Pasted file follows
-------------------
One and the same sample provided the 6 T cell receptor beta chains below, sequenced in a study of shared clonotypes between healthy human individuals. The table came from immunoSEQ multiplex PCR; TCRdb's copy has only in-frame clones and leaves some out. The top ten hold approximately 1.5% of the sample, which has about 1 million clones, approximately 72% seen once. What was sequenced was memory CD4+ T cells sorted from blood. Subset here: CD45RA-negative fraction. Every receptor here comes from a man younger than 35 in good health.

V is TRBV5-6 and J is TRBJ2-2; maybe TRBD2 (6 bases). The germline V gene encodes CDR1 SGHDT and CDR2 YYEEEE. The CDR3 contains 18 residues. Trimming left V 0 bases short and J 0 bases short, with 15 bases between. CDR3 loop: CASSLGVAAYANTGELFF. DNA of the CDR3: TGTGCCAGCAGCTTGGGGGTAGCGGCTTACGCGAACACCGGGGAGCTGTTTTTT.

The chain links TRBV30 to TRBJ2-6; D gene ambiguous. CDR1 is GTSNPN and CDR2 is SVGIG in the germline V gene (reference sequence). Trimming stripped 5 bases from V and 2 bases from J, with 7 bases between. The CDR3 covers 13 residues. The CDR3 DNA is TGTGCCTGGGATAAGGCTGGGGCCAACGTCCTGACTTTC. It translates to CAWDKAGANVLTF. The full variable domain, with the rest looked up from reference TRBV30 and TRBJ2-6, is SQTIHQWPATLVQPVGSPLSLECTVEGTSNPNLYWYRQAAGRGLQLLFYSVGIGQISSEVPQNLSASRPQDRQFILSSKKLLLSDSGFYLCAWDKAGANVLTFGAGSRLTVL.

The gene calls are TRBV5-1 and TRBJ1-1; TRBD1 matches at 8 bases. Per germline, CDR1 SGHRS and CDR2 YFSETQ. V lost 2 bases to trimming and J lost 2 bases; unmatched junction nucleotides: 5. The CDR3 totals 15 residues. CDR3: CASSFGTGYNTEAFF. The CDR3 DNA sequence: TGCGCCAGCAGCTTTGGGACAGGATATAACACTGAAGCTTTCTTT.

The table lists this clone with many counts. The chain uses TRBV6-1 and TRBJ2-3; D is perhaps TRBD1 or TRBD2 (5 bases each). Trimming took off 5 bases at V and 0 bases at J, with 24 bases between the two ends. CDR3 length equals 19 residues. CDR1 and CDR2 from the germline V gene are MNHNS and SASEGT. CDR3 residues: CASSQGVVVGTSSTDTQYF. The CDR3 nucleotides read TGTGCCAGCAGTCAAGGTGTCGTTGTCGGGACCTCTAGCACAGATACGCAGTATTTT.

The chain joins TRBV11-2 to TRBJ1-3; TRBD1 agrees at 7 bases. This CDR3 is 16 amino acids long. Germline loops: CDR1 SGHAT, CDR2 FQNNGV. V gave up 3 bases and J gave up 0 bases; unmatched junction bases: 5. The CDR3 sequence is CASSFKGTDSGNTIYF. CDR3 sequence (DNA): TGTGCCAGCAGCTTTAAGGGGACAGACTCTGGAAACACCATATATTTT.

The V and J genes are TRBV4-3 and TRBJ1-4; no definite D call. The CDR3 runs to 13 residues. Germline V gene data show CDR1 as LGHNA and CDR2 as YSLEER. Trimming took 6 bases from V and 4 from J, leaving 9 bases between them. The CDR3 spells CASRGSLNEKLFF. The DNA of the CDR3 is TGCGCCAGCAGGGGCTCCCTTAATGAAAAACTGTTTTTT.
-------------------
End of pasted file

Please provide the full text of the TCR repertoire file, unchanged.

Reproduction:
One and the same sample provided the 6 T cell receptor beta chains below, sequenced in a study of shared clonotypes between healthy human individuals. The table came from immunoSEQ multiplex PCR; TCRdb's copy has only in-frame clones and leaves some out. The top ten hold approximately 1.5% of the sample, which has about 1 million clones, approximately 72% seen once. What was sequenced was memory CD4+ T cells sorted from blood. Subset here: CD45RA-negative fraction. Every receptor here comes from a man younger than 35 in good health.

V is TRBV5-6 and J is TRBJ2-2; maybe TRBD2 (6 bases). The germline V gene encodes CDR1 SGHDT and CDR2 YYEEEE. The CDR3 contains 18 residues. Trimming left V 0 bases short and J 0 bases short, with 15 bases between. CDR3 loop: CASSLGVAAYANTGELFF. DNA of the CDR3: TGTGCCAGCAGCTTGGGGGTAGCGGCTTACGCGAACACCGGGGAGCTGTTTTTT.

The chain links TRBV30 to TRBJ2-6; D gene ambiguous. CDR1 is GTSNPN and CDR2 is SVGIG in the germline V gene (reference sequence). Trimming stripped 5 bases from V and 2 bases from J, with 7 bases between. The CDR3 covers 13 residues. The CDR3 DNA is TGTGCCTGGGATAAGGCTGGGGCCAACGTCCTGACTTTC. It translates to CAWDKAGANVLTF. The full variable domain, with the rest looked up from reference TRBV30 and TRBJ2-6, is SQTIHQWPATLVQPVGSPLSLECTVEGTSNPNLYWYRQAAGRGLQLLFYSVGIGQISSEVPQNLSASRPQDRQFILSSKKLLLSDSGFYLCAWDKAGANVLTFGAGSRLTVL.

The gene calls are TRBV5-1 and TRBJ1-1; TRBD1 matches at 8 bases. Per germline, CDR1 SGHRS and CDR2 YFSETQ. V lost 2 bases to trimming and J lost 2 bases; unmatched junction nucleotides: 5. The CDR3 totals 15 residues. CDR3: CASSFGTGYNTEAFF. The CDR3 DNA sequence: TGCGCCAGCAGCTTTGGGACAGGATATAACACTGAAGCTTTCTTT.

The table lists this clone with many counts. The chain uses TRBV6-1 and TRBJ2-3; D is perhaps TRBD1 or TRBD2 (5 bases each). Trimming took off 5 bases at V and 0 bases at J, with 24 bases between the two ends. CDR3 length equals 19 residues. CDR1 and CDR2 from the germline V gene are MNHNS and SASEGT. CDR3 residues: CASSQGVVVGTSSTDTQYF. The CDR3 nucleotides read TGTGCCAGCAGTCAAGGTGTCGTTGTCGGGACCTCTAGCACAGATACGCAGTATTTT.

The chain joins TRBV11-2 to TRBJ1-3; TRBD1 agrees at 7 bases. This CDR3 is 16 amino acids long. Germline loops: CDR1 SGHAT, CDR2 FQNNGV. V gave up 3 bases and J gave up 0 bases; unmatched junction bases: 5. The CDR3 sequence is CASSFKGTDSGNTIYF. CDR3 sequence (DNA): TGTGCCAGCAGCTTTAAGGGGACAGACTCTGGAAACACCATATATTTT.

The V and J genes are TRBV4-3 and TRBJ1-4; no definite D call. The CDR3 runs to 13 residues. Germline V gene data show CDR1 as LGHNA and CDR2 as YSLEER. Trimming took 6 bases from V and 4 from J, leaving 9 bases between them. The CDR3 spells CASRGSLNEKLFF. The DNA of the CDR3 is TGCGCCAGCAGGGGCTCCCTTAATGAAAAACTGTTTTTT.